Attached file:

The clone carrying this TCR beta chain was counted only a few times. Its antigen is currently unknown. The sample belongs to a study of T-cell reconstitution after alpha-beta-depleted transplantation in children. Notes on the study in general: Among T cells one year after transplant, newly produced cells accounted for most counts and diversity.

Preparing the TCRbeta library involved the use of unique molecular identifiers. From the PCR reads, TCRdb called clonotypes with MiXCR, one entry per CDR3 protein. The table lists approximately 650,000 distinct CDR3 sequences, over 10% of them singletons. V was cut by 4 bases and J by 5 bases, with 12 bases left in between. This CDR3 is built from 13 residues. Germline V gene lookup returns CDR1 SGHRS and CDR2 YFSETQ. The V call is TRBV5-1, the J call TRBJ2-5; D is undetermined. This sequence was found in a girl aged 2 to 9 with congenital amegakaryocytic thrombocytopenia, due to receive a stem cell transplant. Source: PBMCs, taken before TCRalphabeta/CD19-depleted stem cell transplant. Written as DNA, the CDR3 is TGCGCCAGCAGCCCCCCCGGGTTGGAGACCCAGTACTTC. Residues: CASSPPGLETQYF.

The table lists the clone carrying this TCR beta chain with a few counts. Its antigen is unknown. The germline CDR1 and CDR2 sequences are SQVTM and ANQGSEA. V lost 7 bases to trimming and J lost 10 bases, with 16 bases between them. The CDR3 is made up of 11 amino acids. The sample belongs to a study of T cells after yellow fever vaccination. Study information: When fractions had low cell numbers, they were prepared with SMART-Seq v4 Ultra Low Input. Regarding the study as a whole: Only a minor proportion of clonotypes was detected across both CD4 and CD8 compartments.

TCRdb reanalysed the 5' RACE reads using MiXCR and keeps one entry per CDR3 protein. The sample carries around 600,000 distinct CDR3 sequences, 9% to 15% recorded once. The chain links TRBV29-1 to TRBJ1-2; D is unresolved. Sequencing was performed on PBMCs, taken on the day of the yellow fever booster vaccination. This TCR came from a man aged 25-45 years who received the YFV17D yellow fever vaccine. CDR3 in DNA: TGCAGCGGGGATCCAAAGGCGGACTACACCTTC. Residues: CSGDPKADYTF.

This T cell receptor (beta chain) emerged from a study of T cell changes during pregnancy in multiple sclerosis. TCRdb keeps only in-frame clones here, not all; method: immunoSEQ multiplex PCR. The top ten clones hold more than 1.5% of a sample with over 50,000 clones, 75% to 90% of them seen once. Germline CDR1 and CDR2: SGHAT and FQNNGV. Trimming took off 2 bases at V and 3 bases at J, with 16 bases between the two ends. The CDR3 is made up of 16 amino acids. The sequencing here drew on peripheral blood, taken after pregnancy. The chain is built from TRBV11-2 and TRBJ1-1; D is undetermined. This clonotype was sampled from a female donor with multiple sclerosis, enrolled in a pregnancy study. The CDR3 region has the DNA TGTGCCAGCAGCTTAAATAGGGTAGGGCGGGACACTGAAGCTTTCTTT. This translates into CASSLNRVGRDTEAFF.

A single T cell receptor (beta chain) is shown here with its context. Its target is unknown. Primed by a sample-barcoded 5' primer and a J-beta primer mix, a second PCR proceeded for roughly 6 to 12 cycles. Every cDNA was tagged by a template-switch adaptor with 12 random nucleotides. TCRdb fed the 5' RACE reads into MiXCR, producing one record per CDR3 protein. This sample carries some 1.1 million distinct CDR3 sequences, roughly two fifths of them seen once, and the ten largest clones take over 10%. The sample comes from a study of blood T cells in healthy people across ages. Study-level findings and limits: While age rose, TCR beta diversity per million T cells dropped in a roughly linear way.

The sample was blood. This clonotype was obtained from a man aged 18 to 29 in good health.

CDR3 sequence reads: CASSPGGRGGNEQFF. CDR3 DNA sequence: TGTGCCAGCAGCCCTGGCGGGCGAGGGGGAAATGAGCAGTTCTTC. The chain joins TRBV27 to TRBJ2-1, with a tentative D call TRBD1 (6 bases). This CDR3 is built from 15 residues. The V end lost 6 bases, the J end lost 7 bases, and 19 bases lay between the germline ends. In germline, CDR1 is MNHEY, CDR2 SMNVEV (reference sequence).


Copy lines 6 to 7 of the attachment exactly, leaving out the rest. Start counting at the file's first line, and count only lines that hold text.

A single T cell receptor (beta chain) is shown here with its context. Its target is unknown. Primed by a sample-barcoded 5' primer and a J-beta primer mix, a second PCR proceeded for roughly 6 to 12 cycles. Every cDNA was tagged by a template-switch adaptor with 12 random nucleotides. TCRdb fed the 5' RACE reads into MiXCR, producing one record per CDR3 protein. This sample carries some 1.1 million distinct CDR3 sequences, roughly two fifths of them seen once, and the ten largest clones take over 10%. The sample comes from a study of blood T cells in healthy people across ages. Study-level findings and limits: While age rose, TCR beta diversity per million T cells dropped in a roughly linear way.

The sample was blood. This clonotype was obtained from a man aged 18 to 29 in good health.